First, the stab of an ominous headline: "First Amendment No Big Deal, Students Say." Then the subhead twists the knife: "Study shows American teenagers indifferent to freedoms." In an impressively large survey, a good third of students said that the First Amendment "went too far" in its language, "too far" defending individual rights.
"Only half of the students," the AP story explained, "said newspapers should be allowed to publish freely without government approval of stories."
This kind of thinking cuts to the heart of American freedom, cuts to the heart and kills. Apparently, many young people readying themselves for adulthood are also readying themselves to live under tyranny.
And maybe liking it.
So, where did the kids pick up these notions? In the classroom? On the streets?
Many places, perhaps. But let's consider just one source: Maybe the kids are picking this up directly from their government.
"Statecraft is soulcraft," George F. Will has argued. Whatever that may mean precisely, in general there's no doubt: by example and by rhetoric, government can't help but teach. Looked at one way, perhaps statecraft's sole craft is "education."
And don't think that the kids are too dense to pick up on it. My children are schooled at home, and I know how savvy kids can be. They will readily carry a principle to its logical conclusion long before the adults have learned the principle's most immediate and obvious effects. Where adults see a small reform, the kids see a system.
And in government today, the kids not unreasonably see little hint of freedom ? despite all the talk. Instead, they see deliberate government manipulation of the populace. They see government take the people's money and then tell the people what to do, as if no one could parent or eat without being told how by some authority. And then even more frightening, governments have begun regulating what the people may say about government itself.
Perhaps the current propaganda offensives had their humble beginnings in politicians realizing the significant value of mugging for charities on "public service announcements," or PSAs, which provide real benefits to politicians in terms of name recognition and positive association. But taxpayer-financed political propaganda has come a long way. And don't think it is just a few idiotic programs of the current Executive Branch, faking news stories and turning a handful of columnists into ideological harlots. (Though that is indeed bad. Shameful, even.) It's many things . . .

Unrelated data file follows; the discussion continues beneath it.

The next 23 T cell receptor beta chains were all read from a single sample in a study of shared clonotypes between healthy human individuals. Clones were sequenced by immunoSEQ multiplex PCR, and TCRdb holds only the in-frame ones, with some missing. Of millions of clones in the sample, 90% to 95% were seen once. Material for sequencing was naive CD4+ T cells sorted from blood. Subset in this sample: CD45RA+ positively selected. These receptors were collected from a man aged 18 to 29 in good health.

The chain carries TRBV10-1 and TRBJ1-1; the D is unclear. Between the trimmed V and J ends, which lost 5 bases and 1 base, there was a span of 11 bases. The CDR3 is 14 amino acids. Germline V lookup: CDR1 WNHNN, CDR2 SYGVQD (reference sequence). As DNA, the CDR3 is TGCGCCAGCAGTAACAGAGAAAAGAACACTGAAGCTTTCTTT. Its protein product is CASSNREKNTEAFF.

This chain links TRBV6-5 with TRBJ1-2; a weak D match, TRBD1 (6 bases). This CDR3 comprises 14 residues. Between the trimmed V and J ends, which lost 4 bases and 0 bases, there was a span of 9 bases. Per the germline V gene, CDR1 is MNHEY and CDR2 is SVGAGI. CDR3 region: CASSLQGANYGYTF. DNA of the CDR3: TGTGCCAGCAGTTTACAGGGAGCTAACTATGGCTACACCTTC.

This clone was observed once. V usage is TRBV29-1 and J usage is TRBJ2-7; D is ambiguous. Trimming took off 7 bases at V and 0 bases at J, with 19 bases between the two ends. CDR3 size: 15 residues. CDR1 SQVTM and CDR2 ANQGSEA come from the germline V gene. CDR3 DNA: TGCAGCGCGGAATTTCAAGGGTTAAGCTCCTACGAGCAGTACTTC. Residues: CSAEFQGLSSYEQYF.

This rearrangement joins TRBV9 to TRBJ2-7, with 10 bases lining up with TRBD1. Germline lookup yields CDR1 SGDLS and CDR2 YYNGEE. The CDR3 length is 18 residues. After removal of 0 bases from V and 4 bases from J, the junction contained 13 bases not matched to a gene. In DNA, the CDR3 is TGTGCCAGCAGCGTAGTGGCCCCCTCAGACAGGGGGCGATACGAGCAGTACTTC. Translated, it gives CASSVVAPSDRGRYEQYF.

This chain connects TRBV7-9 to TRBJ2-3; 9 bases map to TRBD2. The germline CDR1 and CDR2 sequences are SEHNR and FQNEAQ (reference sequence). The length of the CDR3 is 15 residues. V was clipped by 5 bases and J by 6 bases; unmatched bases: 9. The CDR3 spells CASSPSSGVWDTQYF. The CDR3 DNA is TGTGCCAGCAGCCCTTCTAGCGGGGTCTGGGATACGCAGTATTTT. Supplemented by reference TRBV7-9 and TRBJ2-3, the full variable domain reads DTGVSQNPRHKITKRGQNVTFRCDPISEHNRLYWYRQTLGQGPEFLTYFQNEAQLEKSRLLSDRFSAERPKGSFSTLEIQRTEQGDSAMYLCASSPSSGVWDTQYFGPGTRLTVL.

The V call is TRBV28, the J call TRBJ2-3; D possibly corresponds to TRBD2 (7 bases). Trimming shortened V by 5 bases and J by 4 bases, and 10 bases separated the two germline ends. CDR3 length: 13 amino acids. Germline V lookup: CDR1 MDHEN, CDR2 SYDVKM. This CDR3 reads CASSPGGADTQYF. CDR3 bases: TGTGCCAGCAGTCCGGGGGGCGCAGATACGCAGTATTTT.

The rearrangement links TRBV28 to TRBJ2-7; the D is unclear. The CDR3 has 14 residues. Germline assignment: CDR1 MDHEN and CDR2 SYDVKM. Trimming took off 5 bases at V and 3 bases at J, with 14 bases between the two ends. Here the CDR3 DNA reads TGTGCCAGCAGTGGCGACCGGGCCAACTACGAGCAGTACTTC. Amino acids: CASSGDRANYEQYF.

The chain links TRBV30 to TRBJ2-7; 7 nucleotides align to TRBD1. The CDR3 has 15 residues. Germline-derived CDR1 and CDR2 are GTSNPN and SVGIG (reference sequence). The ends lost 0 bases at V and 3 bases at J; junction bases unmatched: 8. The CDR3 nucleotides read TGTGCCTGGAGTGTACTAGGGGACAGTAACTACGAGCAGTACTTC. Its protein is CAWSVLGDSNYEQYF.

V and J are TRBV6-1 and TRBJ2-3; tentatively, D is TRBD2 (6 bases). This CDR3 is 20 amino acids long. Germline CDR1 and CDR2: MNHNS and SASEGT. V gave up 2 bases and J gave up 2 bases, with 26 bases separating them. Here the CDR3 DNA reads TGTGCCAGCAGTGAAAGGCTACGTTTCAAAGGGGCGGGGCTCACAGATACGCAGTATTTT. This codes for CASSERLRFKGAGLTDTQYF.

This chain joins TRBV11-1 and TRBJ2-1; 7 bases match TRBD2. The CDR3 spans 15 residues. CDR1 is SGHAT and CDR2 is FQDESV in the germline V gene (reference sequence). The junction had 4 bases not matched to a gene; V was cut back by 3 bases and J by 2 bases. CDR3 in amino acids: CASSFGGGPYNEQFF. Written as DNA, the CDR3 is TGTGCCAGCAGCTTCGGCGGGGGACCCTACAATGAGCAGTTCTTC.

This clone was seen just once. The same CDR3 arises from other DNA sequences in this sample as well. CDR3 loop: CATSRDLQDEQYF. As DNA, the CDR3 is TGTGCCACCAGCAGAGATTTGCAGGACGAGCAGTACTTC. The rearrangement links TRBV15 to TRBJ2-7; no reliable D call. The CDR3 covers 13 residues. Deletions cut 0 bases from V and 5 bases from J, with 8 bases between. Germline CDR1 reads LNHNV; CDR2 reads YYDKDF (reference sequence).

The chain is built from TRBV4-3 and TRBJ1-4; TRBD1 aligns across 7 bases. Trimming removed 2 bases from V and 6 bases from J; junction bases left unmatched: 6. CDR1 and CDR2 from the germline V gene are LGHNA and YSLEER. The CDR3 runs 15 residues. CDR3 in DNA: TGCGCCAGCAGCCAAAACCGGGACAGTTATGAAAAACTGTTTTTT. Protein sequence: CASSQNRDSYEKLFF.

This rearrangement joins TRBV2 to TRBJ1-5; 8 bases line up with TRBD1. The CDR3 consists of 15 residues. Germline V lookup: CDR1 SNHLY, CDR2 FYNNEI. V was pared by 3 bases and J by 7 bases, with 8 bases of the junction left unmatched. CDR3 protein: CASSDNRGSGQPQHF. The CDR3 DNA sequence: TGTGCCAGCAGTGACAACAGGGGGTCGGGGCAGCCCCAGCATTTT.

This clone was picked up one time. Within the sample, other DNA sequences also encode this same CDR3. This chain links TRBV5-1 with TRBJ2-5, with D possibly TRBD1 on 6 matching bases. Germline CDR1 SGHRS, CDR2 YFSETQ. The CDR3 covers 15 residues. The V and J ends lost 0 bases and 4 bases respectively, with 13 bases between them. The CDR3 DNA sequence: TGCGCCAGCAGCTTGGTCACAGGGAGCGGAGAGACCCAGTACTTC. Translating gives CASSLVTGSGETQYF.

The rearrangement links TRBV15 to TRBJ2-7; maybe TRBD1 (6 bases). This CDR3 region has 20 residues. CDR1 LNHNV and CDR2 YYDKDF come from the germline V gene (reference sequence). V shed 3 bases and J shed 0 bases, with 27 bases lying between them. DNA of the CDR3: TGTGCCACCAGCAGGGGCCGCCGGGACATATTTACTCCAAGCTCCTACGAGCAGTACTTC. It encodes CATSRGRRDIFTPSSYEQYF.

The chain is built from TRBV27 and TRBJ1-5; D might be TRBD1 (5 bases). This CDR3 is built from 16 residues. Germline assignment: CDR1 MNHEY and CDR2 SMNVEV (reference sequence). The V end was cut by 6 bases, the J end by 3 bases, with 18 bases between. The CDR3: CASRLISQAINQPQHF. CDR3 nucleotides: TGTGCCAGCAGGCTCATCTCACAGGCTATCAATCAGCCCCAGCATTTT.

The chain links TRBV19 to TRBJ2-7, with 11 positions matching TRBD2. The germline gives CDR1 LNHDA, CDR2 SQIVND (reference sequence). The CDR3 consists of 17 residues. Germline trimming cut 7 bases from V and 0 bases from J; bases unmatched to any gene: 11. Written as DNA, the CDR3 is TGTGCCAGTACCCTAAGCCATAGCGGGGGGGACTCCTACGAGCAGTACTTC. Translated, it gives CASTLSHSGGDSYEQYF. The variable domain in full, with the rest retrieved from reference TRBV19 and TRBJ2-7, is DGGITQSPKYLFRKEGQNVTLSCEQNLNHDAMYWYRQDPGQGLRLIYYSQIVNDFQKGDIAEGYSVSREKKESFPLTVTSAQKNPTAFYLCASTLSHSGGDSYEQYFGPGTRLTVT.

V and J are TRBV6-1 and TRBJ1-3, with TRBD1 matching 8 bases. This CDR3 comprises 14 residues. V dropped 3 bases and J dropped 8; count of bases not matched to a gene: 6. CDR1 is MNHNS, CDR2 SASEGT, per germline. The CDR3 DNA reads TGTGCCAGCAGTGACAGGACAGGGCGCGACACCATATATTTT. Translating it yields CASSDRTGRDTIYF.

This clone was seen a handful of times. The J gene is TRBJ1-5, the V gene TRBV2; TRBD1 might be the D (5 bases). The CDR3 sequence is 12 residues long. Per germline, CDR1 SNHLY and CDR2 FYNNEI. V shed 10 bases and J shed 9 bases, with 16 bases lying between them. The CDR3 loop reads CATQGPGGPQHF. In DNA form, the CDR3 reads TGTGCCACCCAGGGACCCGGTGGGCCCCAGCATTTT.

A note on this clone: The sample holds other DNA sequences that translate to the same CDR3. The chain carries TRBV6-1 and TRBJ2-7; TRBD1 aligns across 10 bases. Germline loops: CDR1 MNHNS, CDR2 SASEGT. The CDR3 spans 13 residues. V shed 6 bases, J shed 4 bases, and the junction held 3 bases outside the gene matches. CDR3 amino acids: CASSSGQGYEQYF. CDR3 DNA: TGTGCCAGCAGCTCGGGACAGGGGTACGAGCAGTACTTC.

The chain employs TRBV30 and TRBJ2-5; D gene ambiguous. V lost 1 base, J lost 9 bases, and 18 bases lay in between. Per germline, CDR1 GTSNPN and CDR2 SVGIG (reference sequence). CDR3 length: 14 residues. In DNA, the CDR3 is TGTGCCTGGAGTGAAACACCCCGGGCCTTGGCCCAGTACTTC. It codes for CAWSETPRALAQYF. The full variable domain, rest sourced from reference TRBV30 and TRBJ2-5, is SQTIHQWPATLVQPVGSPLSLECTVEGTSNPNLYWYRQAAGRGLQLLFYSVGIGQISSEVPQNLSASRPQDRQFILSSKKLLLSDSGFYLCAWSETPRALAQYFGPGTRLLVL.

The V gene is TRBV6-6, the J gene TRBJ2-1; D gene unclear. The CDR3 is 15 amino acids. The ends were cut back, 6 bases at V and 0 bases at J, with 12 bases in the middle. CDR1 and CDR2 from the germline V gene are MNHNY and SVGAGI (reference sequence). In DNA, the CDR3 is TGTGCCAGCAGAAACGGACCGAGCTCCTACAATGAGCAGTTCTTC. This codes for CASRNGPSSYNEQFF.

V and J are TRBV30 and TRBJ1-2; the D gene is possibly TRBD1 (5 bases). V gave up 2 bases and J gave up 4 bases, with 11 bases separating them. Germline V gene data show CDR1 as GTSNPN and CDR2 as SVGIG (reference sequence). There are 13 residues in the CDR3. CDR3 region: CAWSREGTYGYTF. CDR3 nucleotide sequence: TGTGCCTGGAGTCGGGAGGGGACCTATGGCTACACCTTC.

- It's the government-paid-for advertising campaigns touting legislation passed by candidates running for office, conveniently broadcast during the election campaign. This has been done at the national and state level, giving those candidates a taxpayer-funded propaganda voice for their political position on an issue.
- It's the massive government advertising, in many cases for tourism, which puts the governor on television and thus before the public again and again and again in a very positive light ? without having to spend a dime from campaign coffers.
- It was the Clinton administration's deal with the networks: cut back on the required PSAs, and instead surreptitiously embed the government-approved propaganda into your regularly scheduled shows.
- It's even propaganda for dead politicians, like FDR. Courtesy of the National Endowment for Humanities, new generations of youngsters are being fed "the official line" about the Great Depression, even when that line is being rejected by more and more economists and historians.
And it gets even worse: while our government is spending ever more money telling us what to think, Congress and the Supreme Court have united to shove a government-regulated system for political speech into the very heart of our democracy.
What am I talking about? The Trojan Horse put into the American system, that vile tangle of Trojan-horse-droppings piled high, Campaign Finance Reform, of course.
The McCain-Feingold law has exchanged America's heritage of a free-for-all of advocacy and spending and debate for a government-approved and regulated line. It has not merely regulated who may give what amount of money. It coerces candidates into saying certain government-approved phrases, and prohibits some people from saying some things at all come election time.
Precisely when we need as many voices as possible. Speaking as freely as possible.
While its loudest advocates may think that campaign finance reform is just about money, and a few savvy political operatives may know it's mainly about keeping incumbents in power, the kids are taking the policy to its logical conclusion: government should be in charge. With widespread support for a law that undermines freedom of political speech, of course we should expect rising numbers of young people to draw the lesson that controlled speech is good, that free speech "goes too far."
It's time, now, for adults to draw (and teach) the right lessons: Government by propaganda, where after winning an election one side grabs the public purse for propaganda purposes, is something taxpayers shouldn't be forced to pay for. It's the very opposite of republican. Or democratic.
And prohibitions on political speech, whether courtesy of McCain-Feingold or the next bit of legislation coming from Capitol Hill, are not merely anti-democratic. They're the very stuff of tyranny.
These government programs are not scattered missteps. They are integral parts of an emerging system, and one that is becoming more permanent every day. They provide more evidence that ? absent a watchful populace and effective popular controls on politicians ? government tends to grow and liberty to diminish. This new system has got to go. Government by propaganda and by restricted speech deserves to be crushed with revolutionary fervor . . . and before the kids eagerly submit to tyrannies far worse.